The story of Dalton McGuinty’s attempt to bully schools and families into accepting his pro-gay agenda through the clandestine Safer Schools Act which purports to battle bullying but is really about normalizing homosexuality appears in the July issue of our paper.

On the law’s stated focus, supposedly bullying,  the bill comes up short as it focuses on so-called homophobic bullying and does not mention the most common victims of bullying:

Dan Di Rocco, a former high school principal, testified before the Standing Committee on Social Policy on May 14, that studies show most bullying victims are bullied not because of sexual orientation but body shape and size.

Yet, supporters of Bill 13 always made mention of making schools welcoming for students who identify as homosexual. Education Minister Laurel Broten said, “This is about having schools where our students, if they draw a picture of their family and it has two moms in it or it has two dads, that they know that other pupils in that classroom understand and know that’s just as loving a family as theirs.”

Critics of the new law point out that it goes far beyond combating bullying as it pushes a radical agenda:

Jack Fonseca of Campaign Life Catholics said Bill 13 pushes a sexual agenda by promoting the “disputed six-gender theory” which states that gender is not necessarily connected to anatomy and that in addition to male and female there are also lesbian, gay, bisexual, transgender, transsexual, two-spirited, intersexed, and queer genders. He said this redefinition of gender is in both the preamble to Bill 13 and in the guiding documents in the Equity and Inclusive Education Strategy which will be codified in law as part of the bill.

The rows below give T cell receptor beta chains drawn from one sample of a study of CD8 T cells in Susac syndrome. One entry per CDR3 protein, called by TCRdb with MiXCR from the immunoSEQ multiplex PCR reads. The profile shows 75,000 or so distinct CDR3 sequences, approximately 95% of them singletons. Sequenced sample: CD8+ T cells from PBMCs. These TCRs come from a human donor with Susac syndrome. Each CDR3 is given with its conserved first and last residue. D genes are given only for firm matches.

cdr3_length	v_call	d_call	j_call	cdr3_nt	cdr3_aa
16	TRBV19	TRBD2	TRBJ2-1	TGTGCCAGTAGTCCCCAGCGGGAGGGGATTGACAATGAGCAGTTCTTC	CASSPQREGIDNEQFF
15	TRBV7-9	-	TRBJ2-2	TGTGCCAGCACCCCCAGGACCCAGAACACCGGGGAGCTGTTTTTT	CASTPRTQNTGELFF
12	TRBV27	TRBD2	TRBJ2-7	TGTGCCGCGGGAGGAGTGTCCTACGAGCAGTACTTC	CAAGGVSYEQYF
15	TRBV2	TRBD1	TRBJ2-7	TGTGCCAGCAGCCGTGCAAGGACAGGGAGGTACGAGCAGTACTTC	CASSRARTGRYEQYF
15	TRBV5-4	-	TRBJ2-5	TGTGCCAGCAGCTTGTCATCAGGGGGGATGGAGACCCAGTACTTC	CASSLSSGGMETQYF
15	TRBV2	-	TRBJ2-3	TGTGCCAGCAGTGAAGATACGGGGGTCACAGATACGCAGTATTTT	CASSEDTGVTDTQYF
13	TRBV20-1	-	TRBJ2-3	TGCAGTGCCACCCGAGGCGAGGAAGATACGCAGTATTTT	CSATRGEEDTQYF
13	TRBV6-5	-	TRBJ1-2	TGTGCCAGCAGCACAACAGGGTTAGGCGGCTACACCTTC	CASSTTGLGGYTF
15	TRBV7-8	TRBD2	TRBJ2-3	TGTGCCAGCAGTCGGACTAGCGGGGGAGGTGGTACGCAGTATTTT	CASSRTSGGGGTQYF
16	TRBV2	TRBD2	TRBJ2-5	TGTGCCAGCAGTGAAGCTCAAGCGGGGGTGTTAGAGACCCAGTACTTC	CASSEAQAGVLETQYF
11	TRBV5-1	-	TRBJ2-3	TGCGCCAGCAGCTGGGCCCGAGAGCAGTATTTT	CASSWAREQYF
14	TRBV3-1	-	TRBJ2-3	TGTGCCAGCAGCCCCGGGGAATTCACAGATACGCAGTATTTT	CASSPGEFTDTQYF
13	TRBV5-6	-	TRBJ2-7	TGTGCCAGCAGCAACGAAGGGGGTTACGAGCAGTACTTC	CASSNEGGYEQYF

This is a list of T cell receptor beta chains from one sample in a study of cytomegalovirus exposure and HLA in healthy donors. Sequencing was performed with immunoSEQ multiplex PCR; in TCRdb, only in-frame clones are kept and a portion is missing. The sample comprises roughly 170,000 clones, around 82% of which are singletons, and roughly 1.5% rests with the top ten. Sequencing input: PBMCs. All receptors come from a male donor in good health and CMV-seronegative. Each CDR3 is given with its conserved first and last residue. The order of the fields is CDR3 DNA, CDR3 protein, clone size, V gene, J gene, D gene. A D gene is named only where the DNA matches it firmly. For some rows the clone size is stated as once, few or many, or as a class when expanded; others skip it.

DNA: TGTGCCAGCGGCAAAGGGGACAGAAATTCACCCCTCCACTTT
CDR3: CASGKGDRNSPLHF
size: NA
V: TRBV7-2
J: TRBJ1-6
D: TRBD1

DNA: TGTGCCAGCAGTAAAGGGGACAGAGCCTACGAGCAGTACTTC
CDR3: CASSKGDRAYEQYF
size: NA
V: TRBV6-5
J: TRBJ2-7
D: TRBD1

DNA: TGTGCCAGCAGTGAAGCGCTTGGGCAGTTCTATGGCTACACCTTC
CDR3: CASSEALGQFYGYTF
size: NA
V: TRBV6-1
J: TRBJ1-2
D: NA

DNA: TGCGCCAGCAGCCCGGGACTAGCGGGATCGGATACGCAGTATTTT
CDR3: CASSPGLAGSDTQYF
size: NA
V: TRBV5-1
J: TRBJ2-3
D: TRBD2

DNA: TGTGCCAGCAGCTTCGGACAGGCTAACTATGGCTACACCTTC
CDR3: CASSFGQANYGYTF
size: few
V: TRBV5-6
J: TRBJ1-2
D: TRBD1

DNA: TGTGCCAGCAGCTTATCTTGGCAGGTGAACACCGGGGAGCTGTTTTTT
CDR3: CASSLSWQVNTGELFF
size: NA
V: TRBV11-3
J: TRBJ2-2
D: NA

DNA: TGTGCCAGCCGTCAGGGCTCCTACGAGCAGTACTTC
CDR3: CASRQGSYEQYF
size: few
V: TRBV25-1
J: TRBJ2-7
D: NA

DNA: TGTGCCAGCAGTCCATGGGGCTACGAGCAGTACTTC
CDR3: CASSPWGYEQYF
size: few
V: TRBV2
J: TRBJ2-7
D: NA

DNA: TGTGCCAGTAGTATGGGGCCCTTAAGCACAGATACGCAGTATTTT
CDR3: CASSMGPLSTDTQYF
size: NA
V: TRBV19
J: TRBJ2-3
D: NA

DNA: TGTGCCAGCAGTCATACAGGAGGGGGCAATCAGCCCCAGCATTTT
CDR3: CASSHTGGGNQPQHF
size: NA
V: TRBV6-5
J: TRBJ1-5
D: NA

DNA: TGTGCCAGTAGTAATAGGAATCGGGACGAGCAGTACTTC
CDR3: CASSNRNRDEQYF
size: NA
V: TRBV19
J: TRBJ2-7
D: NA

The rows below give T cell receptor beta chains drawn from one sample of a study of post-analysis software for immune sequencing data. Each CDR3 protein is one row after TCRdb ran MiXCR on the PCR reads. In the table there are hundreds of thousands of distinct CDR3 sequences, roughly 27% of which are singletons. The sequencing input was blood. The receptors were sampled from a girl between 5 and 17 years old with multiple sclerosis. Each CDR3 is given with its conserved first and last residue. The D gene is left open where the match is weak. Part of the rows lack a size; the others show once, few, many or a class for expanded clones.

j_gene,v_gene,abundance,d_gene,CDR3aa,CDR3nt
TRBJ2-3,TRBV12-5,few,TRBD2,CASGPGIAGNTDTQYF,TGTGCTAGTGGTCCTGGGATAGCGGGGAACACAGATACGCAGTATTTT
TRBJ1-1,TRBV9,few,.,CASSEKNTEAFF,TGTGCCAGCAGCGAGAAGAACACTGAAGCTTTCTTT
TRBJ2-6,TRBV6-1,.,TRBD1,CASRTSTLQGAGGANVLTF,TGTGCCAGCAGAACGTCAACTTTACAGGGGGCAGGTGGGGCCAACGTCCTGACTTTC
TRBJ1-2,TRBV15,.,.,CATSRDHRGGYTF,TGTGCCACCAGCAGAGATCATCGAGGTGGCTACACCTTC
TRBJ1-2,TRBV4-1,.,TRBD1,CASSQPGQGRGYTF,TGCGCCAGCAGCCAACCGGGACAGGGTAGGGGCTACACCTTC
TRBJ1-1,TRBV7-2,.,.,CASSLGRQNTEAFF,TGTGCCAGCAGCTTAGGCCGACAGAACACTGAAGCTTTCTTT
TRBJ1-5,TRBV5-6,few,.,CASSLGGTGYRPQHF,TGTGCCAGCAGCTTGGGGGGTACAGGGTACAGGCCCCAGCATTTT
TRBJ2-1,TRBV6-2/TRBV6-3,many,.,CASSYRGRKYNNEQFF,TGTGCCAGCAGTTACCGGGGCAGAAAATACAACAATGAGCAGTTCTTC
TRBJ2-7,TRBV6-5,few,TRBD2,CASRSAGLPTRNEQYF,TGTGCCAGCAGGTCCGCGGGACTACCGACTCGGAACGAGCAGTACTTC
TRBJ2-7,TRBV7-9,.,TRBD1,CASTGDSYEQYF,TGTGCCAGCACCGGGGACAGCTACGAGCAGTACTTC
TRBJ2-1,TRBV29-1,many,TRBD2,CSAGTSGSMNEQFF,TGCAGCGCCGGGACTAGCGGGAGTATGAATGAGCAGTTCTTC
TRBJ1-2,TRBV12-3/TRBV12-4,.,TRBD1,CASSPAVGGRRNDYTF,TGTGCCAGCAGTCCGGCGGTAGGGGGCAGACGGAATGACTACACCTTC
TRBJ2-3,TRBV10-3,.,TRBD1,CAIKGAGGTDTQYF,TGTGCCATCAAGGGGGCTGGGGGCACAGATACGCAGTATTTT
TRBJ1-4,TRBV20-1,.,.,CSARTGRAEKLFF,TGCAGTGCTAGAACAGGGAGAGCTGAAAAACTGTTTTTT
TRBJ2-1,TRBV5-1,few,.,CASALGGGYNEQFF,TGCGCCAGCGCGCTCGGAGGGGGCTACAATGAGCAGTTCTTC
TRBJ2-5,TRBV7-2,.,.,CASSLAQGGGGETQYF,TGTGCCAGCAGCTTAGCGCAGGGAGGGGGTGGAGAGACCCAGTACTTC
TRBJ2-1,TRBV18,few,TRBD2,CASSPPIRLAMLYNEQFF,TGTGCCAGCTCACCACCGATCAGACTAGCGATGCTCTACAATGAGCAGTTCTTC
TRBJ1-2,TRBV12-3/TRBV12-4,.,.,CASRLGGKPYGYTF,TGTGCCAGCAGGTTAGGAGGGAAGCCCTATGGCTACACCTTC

Although the government and media’s focus was on the issue of Gay-Straight Alliances in Catholic schools, there are much larger implications to the official Catholic Church’s tepid fight against and eventual acquiescence to the law:

FCP leader Phil Lees told LifeSiteNews that the Catholic Church’s acceptance of Bill 13 makes it “more challenging” for other faith groups to become motivated to fight for the protection of religious liberties.

And if you think that this legislation only affects state-run schools, you are probably mistaken:

Although the Accepting Schools Act says it applies only to all publicly funded schools, Barbara Hall, chief commissioner of the Ontario Human Rights Commission, has suggested the bill could be applied to private schools. In her May 15 submission in support of the bill, Hall claimed that Ontario’s human rights code is the province’s “highest law,” and argued that “all schools-including public, Catholic and private-have a legal duty to provide students with an educational environment free from harassment and other forms of discrimination.”